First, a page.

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Old 05-25-2015, 09:26 PM
 
1,770 posts, read 1,197,961 times
Reputation: 1686

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Quote:
Originally Posted by sheena12 View Post
"That is because of socio-ecomic issues, not diet"

Pretty much everything does come down to socio-econmic issues. True.

Cruelty can continue because people are brain washed into thinking that large scale, intensive animal farming are in some was "part or the circle of life" in some happy Disney inspired scenario.

Compassion can prevail when people demand justice for those who have no voice. When people realize where their meat comes and how a beautiful animal became a steak and say, "wow, that's ugly".

There is nothing pretty or natural about slaughter. Or veal crates. Or gestational crates. Or agricultural specific laws that permit a baby piglet to be castrated with out anesthesia.

Compassion can not coexist when cruelty prevails. Or when people close their eyes.
Well said!
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Old 06-01-2015, 04:47 PM
 
Location: Central Texas
20,385 posts, read 37,685,004 times
Reputation: 22517
Quote:
Originally Posted by Iaskwhy View Post
52 percent of land in the US is agricultural land. 35 percent of land in the US is grazing land. That means that 17 percent of the land is used for growing plant food. About 5/8 of the plant food grown is fed to animals. That means that roughly 6.4 percent of land is used to feed people in the US plant food. About 30 percent of calories that an American eats are from animal products. This means that to feed the US on a vegan diet would require about 9.1 percent of the land area of the US or only 17.5 percent of the agricultural land we use now.

http://www.ers.usda.gov/media/249896...summary_1_.pdf

If you feel weak on a vegetarian diet, then you are doing something wrong. There is no reason that dairy and eggs would be that different from meat, dairy and eggs. You probably shocked your system by going about it in the wrong way.



That is because of socio-economic issues, not diet.
I didn't "feel weak" on a vegetarian diet (which I tried twice, by the way); I got sickly. There's a difference. And whether it fits into your ideology or not, people are different, and the same diet does not work for everyone.

By the way, I've been seriously into research since the only three reasons I was allowed out of my room after bedtime when I was a child barely old enough to read were bathroom, sick/injured, or to look something up in the encyclopaedia. When I do something, I research the heck out of it, and trust me (though you won't because it doesn't feed what you want to believe and facts never impact religion all that much), it was a balanced vegetarian diet both times.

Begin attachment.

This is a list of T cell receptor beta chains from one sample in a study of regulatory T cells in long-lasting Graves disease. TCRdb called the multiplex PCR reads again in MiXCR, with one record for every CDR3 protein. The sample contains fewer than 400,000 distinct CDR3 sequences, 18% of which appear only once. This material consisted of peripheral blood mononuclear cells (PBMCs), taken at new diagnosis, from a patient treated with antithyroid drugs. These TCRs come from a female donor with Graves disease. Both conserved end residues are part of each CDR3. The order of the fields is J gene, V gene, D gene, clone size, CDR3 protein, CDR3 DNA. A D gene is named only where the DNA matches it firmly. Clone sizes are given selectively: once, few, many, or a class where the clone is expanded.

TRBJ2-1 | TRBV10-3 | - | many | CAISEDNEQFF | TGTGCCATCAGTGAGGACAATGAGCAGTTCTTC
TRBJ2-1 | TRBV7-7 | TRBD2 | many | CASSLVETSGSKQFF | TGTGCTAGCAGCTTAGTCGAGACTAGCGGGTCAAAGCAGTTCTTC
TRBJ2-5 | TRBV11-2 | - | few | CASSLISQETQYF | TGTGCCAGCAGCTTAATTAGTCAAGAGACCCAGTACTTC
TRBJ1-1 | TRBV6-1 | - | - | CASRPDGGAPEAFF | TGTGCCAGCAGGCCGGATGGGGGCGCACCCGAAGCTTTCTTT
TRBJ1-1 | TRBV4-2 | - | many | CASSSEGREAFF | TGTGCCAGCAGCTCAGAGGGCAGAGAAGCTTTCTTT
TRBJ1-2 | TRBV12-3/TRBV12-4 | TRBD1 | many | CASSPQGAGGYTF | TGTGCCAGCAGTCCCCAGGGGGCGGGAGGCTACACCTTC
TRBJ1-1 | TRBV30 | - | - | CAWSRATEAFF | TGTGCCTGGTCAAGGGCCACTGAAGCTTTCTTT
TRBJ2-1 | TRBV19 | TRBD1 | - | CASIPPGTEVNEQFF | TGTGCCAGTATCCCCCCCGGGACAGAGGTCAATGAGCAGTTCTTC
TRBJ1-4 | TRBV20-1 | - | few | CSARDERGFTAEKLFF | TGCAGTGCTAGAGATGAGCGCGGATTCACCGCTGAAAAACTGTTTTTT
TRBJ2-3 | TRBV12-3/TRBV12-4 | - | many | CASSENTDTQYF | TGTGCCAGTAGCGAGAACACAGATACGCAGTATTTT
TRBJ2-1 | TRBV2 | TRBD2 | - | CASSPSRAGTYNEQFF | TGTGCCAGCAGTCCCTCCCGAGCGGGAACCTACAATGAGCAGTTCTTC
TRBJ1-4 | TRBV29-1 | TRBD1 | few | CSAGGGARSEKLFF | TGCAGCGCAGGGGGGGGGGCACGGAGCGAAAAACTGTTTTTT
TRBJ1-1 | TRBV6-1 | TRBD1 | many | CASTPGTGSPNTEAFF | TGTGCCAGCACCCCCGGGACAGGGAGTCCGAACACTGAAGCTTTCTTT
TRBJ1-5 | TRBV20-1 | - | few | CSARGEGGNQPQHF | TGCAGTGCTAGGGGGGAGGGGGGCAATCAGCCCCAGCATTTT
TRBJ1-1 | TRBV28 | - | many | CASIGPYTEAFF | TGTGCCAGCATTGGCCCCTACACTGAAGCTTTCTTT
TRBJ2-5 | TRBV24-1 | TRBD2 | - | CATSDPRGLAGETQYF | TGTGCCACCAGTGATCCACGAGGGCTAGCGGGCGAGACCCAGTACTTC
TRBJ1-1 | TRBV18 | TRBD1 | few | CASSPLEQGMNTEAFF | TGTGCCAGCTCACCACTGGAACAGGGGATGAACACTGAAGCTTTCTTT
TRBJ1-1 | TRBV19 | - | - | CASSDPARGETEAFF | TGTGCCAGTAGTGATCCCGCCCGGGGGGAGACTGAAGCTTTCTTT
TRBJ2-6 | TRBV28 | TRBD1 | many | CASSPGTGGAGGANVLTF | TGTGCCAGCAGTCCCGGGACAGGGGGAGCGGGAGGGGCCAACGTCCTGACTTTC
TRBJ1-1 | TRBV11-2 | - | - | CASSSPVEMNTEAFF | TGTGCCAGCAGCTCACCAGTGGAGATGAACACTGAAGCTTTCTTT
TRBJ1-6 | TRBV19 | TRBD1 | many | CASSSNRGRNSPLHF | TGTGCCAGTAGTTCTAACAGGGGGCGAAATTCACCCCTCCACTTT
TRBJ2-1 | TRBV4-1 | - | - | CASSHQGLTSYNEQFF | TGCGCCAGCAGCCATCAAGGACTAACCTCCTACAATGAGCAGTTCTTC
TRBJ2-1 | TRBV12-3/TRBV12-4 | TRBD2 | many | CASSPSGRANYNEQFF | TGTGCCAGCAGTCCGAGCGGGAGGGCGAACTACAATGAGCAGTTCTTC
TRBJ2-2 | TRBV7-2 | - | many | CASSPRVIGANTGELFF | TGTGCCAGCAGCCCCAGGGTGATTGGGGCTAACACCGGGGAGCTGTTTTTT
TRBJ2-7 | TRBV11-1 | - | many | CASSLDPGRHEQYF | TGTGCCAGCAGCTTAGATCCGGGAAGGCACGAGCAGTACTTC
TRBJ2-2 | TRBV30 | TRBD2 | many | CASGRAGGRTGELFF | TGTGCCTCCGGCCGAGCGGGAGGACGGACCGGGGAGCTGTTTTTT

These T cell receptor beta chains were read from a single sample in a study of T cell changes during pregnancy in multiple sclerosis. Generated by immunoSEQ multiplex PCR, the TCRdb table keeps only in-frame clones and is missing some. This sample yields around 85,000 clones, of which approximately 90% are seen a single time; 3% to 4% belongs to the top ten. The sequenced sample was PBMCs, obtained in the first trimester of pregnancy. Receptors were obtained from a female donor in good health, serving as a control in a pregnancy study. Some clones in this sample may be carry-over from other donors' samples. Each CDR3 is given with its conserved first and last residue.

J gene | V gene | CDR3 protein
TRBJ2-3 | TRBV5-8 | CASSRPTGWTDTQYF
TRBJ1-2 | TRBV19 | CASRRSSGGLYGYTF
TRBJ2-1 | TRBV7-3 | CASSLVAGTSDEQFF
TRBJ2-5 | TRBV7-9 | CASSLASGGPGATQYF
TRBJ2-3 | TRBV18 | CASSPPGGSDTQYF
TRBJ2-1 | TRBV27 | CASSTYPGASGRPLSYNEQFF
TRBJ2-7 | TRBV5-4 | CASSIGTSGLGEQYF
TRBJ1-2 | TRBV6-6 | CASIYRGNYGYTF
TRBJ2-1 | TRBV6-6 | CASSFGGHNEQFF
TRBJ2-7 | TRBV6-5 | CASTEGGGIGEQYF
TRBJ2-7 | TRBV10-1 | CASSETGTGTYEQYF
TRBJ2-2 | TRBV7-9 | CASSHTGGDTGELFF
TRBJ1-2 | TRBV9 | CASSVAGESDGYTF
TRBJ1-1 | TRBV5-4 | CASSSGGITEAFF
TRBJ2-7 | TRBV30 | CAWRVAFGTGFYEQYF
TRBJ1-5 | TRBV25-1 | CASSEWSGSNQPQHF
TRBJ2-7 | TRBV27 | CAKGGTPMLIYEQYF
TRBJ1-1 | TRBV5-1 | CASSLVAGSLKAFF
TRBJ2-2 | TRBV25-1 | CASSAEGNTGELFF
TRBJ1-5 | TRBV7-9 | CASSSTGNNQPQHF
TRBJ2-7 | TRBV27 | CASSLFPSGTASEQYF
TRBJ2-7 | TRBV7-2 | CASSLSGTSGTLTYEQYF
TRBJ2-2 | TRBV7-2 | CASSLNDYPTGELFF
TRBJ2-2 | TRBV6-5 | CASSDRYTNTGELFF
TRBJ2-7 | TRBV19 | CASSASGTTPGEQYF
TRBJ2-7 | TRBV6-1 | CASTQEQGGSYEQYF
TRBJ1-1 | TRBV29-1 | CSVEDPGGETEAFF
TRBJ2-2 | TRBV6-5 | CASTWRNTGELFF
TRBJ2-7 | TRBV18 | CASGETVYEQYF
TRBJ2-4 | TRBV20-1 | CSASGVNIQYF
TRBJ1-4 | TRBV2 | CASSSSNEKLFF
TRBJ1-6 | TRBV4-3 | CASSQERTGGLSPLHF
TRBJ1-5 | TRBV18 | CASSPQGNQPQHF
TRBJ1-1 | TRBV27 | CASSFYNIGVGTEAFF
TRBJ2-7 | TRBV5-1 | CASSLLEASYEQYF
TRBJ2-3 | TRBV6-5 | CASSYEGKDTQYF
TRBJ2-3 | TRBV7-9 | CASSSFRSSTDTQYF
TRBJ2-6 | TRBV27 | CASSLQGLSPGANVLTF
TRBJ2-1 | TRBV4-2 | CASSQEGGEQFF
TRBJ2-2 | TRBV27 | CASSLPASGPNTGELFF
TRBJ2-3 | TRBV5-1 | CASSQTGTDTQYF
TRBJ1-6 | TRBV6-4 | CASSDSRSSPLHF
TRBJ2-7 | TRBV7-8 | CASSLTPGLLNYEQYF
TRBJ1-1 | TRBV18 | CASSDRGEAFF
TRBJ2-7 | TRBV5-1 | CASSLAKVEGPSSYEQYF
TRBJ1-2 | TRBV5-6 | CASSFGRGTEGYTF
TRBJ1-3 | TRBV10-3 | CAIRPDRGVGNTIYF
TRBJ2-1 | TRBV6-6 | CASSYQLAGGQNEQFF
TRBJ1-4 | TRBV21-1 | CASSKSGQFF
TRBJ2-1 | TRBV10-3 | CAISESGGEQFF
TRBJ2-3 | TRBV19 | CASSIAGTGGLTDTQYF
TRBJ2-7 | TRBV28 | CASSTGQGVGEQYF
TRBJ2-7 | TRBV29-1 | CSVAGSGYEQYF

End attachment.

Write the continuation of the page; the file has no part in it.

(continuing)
Many years ago I got acupunctured. The acupuncturist that I went to had trained in this country, but being serious about it, had also gone to China and trained there. When I first went to him, he took a medical history so he would know how to proceed, and when he got to diet towards the end of his questions, I told him that I ate read meat, that my body told me that's what I needed, and he might as well know I wasn't going to quit. "Good!" he said. "Everything I'm seeing says that you need it." He told me that people had some weird ideas about Chinese medicine, which is really all about balance, and that while he was a vegetarian himself, some people need to NOT be vegetarian, based on their body type. He said that some people were quite taken aback when they came to him and after examining them, he told them that what they really needed was a cheeseburger. They THOUGHT they were eating a healthy diet, but for their body type, a vegetarian diet was the exact opposite. Same with me. I know, I know, it doesn't fit the ideology so it can't possibly be true. But it is.

And if you think there's no difference from egg to egg and dairy to dairy, never mind meat, then you don't know a lot, and you definitely haven't been involved in or even have a clue about the raising of any of it!

Sheena 12, if the attitude towards people and life that I've seen expressed in your posts is what comes of a vegetarian diet, frankly, I'd run screaming in the opposite direction and grab a steak so fast your head would spin.

None of which defends cruel practices in farming or anything else to do with animals, either four legged or two (you didn't forget that people are animals, too, did you, as so many "animal rights advocates" give every evidence of doing?), which can and should be avoided be avoided - which is why I work hands on in rescue and animal welfare. It's just important not to listen to the P.T. Barnums of the animal rights world who have a vested interest in the open pocketbooks of the ones born every minute.
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Old 06-01-2015, 07:39 PM
 
Location: The New England part of Ohio
18,581 posts, read 23,112,945 times
Reputation: 48552
Quote:
Originally Posted by TexasHorseLady View Post
I didn't "feel weak" on a vegetarian diet (which I tried twice, by the way); I got sickly. There's a difference. And whether it fits into your ideology or not, people are different, and the same diet does not work for everyone.

By the way, I've been seriously into research since the only three reasons I was allowed out of my room after bedtime when I was a child barely old enough to read were bathroom, sick/injured, or to look something up in the encyclopaedia. When I do something, I research the heck out of it, and trust me (though you won't because it doesn't feed what you want to believe and facts never impact religion all that much), it was a balanced vegetarian diet both times.